Ah, lovely. It’s hard to imagine a more glorious rendition of Fauré’s sublime Requiem than that by Woodstock Music Society. With its emphasis on the calm, restful, tranquil aspects of death, rather than the more traditional focus on wrath and judgement, this is a deeply satisfying requiem, one that reassures rather than frightens, and both singers and orchestra captured the spirit of the piece to perfection. I have heard some impressive performances from this society over the years, but this probably ranks as one of their best.
With conductor Paul Ingram in masterful control, the choir sounded fresh and confident, singing with warmth and commitment, and paying close attention, as always, to diction. The purity of Katherine Walker’s clear, bell-like soprano made Pie Jesu a particular delight, in a performance that was both moving and captivating. Alexander Learmonth, too, impressed in the baritone solos. But it was really the choir that stole the show here; from the opening Requiem aeternam right through to the gorgeous In Paradisum, this was a gem of a performance, underpinned by sensitive support from the orchestra.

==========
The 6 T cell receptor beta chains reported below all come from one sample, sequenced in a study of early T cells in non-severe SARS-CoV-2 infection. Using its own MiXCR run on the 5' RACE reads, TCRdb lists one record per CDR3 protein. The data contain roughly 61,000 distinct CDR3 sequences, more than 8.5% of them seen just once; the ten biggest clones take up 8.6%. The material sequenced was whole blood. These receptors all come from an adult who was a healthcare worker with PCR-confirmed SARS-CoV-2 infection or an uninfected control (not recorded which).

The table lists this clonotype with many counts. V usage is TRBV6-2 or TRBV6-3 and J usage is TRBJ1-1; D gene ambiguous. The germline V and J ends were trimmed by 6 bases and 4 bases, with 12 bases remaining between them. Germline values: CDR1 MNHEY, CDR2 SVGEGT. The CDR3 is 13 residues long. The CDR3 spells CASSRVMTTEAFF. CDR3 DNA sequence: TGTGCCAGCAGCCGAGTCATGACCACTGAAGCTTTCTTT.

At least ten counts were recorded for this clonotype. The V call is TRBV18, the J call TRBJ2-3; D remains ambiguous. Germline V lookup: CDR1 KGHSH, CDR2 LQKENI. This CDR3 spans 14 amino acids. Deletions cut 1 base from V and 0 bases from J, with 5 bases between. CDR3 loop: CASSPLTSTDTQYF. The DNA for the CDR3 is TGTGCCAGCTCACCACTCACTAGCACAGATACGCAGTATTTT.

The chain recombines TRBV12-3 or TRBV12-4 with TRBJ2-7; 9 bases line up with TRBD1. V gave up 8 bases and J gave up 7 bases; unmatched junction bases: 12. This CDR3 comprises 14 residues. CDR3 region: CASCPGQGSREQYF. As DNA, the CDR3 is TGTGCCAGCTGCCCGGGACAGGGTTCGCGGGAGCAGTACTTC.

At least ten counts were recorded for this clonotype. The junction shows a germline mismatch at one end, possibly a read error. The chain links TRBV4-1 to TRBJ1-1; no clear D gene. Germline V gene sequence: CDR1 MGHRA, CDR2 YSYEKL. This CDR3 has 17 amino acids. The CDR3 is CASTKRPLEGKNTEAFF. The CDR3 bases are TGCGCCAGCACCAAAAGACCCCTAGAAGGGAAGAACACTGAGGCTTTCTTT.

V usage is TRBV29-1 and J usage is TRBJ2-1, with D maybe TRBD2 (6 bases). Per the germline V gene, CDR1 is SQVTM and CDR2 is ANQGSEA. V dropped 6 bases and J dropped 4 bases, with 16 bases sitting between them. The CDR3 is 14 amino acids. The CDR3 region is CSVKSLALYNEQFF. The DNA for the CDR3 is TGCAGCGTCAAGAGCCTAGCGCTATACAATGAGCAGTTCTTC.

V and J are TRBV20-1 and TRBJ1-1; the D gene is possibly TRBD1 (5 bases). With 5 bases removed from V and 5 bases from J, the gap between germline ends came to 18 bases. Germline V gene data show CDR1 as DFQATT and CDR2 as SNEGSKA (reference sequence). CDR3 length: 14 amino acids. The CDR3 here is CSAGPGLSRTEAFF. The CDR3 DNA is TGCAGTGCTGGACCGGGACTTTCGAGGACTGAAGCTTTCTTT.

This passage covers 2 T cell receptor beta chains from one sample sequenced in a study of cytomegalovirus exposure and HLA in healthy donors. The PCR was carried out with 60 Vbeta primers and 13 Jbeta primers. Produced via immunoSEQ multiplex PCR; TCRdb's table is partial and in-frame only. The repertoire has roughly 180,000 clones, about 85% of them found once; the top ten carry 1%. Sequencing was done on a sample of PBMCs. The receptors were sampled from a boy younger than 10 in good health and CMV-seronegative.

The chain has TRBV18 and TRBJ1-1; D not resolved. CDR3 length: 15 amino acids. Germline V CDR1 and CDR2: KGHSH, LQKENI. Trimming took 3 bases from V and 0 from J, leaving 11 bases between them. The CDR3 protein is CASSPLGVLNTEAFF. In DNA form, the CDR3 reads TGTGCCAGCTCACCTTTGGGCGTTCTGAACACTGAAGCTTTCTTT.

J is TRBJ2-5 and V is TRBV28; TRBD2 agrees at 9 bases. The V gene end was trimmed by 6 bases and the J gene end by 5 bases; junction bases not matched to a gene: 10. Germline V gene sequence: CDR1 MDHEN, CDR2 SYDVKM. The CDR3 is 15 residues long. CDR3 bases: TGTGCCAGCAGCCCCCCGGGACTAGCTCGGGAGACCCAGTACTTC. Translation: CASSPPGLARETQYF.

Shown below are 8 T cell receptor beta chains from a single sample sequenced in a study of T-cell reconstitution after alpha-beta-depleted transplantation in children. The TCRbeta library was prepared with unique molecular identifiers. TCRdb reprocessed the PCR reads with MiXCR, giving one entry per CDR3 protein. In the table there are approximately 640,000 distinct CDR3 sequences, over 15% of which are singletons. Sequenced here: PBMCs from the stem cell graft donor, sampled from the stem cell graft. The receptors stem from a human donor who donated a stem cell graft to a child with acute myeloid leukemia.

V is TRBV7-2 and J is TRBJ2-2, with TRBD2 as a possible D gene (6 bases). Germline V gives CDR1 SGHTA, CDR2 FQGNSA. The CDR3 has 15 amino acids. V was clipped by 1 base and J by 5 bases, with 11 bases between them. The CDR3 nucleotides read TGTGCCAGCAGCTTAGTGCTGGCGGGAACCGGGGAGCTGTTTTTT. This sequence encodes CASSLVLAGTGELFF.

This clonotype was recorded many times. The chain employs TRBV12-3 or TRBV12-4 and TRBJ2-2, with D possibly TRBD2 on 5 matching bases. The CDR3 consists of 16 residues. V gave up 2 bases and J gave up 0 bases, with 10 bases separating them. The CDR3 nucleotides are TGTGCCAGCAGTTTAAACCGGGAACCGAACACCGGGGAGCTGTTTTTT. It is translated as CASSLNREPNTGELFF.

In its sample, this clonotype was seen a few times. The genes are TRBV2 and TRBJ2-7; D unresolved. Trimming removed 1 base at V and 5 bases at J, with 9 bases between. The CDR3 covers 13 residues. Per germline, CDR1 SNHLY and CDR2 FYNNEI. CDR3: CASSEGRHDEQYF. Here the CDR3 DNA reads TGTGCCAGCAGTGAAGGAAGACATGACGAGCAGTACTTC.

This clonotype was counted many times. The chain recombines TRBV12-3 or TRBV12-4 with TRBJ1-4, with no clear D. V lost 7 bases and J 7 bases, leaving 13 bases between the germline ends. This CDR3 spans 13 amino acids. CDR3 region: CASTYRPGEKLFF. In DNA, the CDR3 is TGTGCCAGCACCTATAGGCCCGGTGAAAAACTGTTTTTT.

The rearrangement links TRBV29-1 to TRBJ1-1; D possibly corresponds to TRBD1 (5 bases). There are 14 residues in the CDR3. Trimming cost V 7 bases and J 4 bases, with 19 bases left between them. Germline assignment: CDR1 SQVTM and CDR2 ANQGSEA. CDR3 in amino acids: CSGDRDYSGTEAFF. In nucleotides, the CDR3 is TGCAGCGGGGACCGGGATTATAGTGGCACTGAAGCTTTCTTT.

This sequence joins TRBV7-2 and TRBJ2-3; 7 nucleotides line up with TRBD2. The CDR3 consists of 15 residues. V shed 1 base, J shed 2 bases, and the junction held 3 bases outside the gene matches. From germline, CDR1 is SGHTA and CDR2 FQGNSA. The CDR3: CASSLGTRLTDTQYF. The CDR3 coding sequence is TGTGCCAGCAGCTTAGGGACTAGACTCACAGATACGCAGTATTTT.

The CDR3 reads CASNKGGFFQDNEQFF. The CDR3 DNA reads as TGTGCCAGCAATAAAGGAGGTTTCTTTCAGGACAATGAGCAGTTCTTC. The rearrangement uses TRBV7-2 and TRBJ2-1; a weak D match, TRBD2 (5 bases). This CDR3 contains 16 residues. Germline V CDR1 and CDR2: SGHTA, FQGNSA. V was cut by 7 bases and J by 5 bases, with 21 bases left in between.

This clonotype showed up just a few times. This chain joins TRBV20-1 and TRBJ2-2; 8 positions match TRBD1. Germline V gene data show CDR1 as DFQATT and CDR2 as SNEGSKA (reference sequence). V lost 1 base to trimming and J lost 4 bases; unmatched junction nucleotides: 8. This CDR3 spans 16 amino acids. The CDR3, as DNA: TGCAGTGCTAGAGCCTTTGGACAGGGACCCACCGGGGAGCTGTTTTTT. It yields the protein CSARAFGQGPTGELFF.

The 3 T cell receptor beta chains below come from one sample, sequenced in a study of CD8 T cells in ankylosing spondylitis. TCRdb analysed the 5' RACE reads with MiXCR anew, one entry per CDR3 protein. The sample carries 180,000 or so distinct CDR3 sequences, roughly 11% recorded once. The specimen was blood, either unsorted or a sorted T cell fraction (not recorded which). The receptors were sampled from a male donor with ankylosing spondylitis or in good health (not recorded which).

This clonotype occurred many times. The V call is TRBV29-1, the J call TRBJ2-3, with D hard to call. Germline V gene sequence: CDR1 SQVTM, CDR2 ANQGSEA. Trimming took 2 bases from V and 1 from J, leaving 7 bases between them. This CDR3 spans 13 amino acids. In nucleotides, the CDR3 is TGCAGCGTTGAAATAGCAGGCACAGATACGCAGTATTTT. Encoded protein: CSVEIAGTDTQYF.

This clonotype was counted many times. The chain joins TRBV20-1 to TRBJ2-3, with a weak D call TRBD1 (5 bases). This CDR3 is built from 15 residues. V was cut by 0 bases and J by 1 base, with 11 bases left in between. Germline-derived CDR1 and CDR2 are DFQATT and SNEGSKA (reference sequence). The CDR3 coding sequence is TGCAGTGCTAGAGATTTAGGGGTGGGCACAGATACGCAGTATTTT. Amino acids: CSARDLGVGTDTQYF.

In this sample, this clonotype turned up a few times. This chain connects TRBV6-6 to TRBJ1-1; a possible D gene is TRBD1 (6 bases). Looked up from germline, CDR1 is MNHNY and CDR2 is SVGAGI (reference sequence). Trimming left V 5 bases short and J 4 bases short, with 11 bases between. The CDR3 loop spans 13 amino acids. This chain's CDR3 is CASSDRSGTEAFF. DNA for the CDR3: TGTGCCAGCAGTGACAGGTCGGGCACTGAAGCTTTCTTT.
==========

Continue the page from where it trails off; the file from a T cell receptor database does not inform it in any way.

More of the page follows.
The orchestra had its own chance to shine after the interval with Schubert’s Symphony No. 8 (the ‘Unfinished’), the expansive, flowing opening providing an instant contrast to the more intimate feel of the Fauré. The players seemed to be relishing that famous melody in the Allegro, and there were some impressive solo passages from the oboe and clarinet. The warmth of the Andante brought yet another contrast, before moving to that tantalisingly ‘unfinished’ close. Finally, as befits the mood of Jubilee year, there was Mozart’s exhilarating Regina Coeli, delivered in suitably exuberant style by choir and orchestra, and featuring once again some sublime solo work from Katherine Walker. The evening ended with Benjamin Britten’s arrangement of the National Anthem, the hushed delivery of the first verse somehow far more effective than the usual boisterous rendition. Magnificent.